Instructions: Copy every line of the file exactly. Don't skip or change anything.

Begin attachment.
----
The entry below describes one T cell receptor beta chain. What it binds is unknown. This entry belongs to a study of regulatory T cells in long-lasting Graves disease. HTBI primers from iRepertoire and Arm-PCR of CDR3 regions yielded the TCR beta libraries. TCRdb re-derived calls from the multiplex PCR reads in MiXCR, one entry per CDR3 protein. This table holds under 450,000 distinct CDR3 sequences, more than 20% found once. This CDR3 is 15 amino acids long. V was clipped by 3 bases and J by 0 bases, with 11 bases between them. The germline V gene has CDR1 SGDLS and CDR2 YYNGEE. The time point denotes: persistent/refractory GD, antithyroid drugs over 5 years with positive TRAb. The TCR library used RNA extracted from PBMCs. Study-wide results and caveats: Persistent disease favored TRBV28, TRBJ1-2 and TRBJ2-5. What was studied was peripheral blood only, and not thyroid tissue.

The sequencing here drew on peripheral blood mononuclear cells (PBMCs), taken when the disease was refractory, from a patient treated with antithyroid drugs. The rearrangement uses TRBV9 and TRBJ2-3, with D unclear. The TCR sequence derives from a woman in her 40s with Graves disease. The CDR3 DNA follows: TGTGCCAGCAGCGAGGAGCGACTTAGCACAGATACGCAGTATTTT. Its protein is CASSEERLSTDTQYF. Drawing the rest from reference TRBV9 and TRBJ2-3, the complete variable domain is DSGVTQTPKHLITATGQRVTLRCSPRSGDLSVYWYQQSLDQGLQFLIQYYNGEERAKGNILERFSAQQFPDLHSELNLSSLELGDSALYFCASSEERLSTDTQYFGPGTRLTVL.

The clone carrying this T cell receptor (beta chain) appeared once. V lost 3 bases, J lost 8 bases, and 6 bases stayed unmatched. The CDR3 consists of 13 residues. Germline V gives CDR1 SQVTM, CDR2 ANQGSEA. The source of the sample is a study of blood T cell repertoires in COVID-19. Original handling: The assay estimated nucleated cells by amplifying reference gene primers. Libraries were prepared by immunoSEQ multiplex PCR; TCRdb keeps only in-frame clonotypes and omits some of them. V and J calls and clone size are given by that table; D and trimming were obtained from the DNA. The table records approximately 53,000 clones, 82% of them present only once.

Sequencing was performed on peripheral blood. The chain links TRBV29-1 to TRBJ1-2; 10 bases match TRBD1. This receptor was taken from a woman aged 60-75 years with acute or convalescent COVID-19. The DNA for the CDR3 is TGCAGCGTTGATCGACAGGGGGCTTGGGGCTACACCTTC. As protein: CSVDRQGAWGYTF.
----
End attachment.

The entry below describes one T cell receptor beta chain. What it binds is unknown. This entry belongs to a study of regulatory T cells in long-lasting Graves disease. HTBI primers from iRepertoire and Arm-PCR of CDR3 regions yielded the TCR beta libraries. TCRdb re-derived calls from the multiplex PCR reads in MiXCR, one entry per CDR3 protein. This table holds under 450,000 distinct CDR3 sequences, more than 20% found once. This CDR3 is 15 amino acids long. V was clipped by 3 bases and J by 0 bases, with 11 bases between them. The germline V gene has CDR1 SGDLS and CDR2 YYNGEE. The time point denotes: persistent/refractory GD, antithyroid drugs over 5 years with positive TRAb. The TCR library used RNA extracted from PBMCs. Study-wide results and caveats: Persistent disease favored TRBV28, TRBJ1-2 and TRBJ2-5. What was studied was peripheral blood only, and not thyroid tissue.

The sequencing here drew on peripheral blood mononuclear cells (PBMCs), taken when the disease was refractory, from a patient treated with antithyroid drugs. The rearrangement uses TRBV9 and TRBJ2-3, with D unclear. The TCR sequence derives from a woman in her 40s with Graves disease. The CDR3 DNA follows: TGTGCCAGCAGCGAGGAGCGACTTAGCACAGATACGCAGTATTTT. Its protein is CASSEERLSTDTQYF. Drawing the rest from reference TRBV9 and TRBJ2-3, the complete variable domain is DSGVTQTPKHLITATGQRVTLRCSPRSGDLSVYWYQQSLDQGLQFLIQYYNGEERAKGNILERFSAQQFPDLHSELNLSSLELGDSALYFCASSEERLSTDTQYFGPGTRLTVL.

The clone carrying this T cell receptor (beta chain) appeared once. V lost 3 bases, J lost 8 bases, and 6 bases stayed unmatched. The CDR3 consists of 13 residues. Germline V gives CDR1 SQVTM, CDR2 ANQGSEA. The source of the sample is a study of blood T cell repertoires in COVID-19. Original handling: The assay estimated nucleated cells by amplifying reference gene primers. Libraries were prepared by immunoSEQ multiplex PCR; TCRdb keeps only in-frame clonotypes and omits some of them. V and J calls and clone size are given by that table; D and trimming were obtained from the DNA. The table records approximately 53,000 clones, 82% of them present only once.

Sequencing was performed on peripheral blood. The chain links TRBV29-1 to TRBJ1-2; 10 bases match TRBD1. This receptor was taken from a woman aged 60-75 years with acute or convalescent COVID-19. The DNA for the CDR3 is TGCAGCGTTGATCGACAGGGGGCTTGGGGCTACACCTTC. As protein: CSVDRQGAWGYTF.